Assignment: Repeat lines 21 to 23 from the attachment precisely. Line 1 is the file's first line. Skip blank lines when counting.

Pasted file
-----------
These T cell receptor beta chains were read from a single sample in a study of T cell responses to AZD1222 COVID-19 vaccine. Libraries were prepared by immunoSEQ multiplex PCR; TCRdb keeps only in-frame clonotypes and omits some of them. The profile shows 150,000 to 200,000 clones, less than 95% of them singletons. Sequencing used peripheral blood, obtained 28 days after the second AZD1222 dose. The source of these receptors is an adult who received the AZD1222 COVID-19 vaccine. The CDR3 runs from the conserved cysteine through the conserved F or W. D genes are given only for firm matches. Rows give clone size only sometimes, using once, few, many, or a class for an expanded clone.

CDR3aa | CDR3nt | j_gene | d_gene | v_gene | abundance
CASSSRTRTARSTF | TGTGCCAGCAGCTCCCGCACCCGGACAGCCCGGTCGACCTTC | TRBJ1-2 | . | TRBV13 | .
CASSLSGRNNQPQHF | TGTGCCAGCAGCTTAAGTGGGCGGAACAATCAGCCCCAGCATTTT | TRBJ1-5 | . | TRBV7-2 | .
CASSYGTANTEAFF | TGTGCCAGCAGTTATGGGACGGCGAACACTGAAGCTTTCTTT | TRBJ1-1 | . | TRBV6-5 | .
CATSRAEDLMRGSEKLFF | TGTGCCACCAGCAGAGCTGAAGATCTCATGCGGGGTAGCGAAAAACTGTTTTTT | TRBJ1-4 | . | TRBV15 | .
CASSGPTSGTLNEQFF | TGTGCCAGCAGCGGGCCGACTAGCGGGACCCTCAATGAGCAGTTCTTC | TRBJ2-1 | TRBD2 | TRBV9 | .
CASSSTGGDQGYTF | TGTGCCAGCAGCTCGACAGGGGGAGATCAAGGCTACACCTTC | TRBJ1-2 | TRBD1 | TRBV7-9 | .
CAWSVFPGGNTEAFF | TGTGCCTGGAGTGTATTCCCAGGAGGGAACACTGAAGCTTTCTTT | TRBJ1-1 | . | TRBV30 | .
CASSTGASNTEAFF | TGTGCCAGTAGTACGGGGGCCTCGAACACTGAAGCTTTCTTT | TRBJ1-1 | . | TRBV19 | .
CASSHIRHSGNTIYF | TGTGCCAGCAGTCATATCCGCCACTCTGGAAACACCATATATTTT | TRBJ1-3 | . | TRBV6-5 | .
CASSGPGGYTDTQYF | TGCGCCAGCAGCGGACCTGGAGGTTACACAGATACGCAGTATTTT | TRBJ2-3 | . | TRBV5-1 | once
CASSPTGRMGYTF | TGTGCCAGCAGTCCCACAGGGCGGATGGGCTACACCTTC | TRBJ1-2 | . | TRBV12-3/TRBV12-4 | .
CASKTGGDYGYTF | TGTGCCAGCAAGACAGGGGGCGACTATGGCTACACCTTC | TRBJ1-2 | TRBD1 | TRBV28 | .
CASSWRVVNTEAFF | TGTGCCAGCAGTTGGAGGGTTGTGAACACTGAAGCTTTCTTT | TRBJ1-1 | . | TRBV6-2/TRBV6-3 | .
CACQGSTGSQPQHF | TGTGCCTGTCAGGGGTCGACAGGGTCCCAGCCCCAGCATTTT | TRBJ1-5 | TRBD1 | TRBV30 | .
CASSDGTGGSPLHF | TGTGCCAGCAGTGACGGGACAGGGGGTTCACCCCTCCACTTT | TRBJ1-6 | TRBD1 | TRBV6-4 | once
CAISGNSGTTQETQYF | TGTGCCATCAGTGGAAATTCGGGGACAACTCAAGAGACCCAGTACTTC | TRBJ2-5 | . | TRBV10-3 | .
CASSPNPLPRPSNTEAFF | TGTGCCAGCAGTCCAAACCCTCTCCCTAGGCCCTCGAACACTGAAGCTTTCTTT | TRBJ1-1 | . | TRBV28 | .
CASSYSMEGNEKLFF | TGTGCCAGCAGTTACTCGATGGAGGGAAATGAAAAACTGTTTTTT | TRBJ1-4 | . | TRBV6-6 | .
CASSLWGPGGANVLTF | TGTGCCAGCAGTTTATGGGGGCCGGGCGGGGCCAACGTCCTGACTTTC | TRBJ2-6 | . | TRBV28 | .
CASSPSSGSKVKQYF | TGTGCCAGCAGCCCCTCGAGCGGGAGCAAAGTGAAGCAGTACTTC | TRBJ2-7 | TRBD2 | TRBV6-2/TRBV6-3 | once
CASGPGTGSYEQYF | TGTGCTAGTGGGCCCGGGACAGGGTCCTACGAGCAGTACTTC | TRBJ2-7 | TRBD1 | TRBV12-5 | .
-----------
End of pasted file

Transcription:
CASSLWGPGGANVLTF | TGTGCCAGCAGTTTATGGGGGCCGGGCGGGGCCAACGTCCTGACTTTC | TRBJ2-6 | . | TRBV28 | .
CASSPSSGSKVKQYF | TGTGCCAGCAGCCCCTCGAGCGGGAGCAAAGTGAAGCAGTACTTC | TRBJ2-7 | TRBD2 | TRBV6-2/TRBV6-3 | once
CASGPGTGSYEQYF | TGTGCTAGTGGGCCCGGGACAGGGTCCTACGAGCAGTACTTC | TRBJ2-7 | TRBD1 | TRBV12-5 | .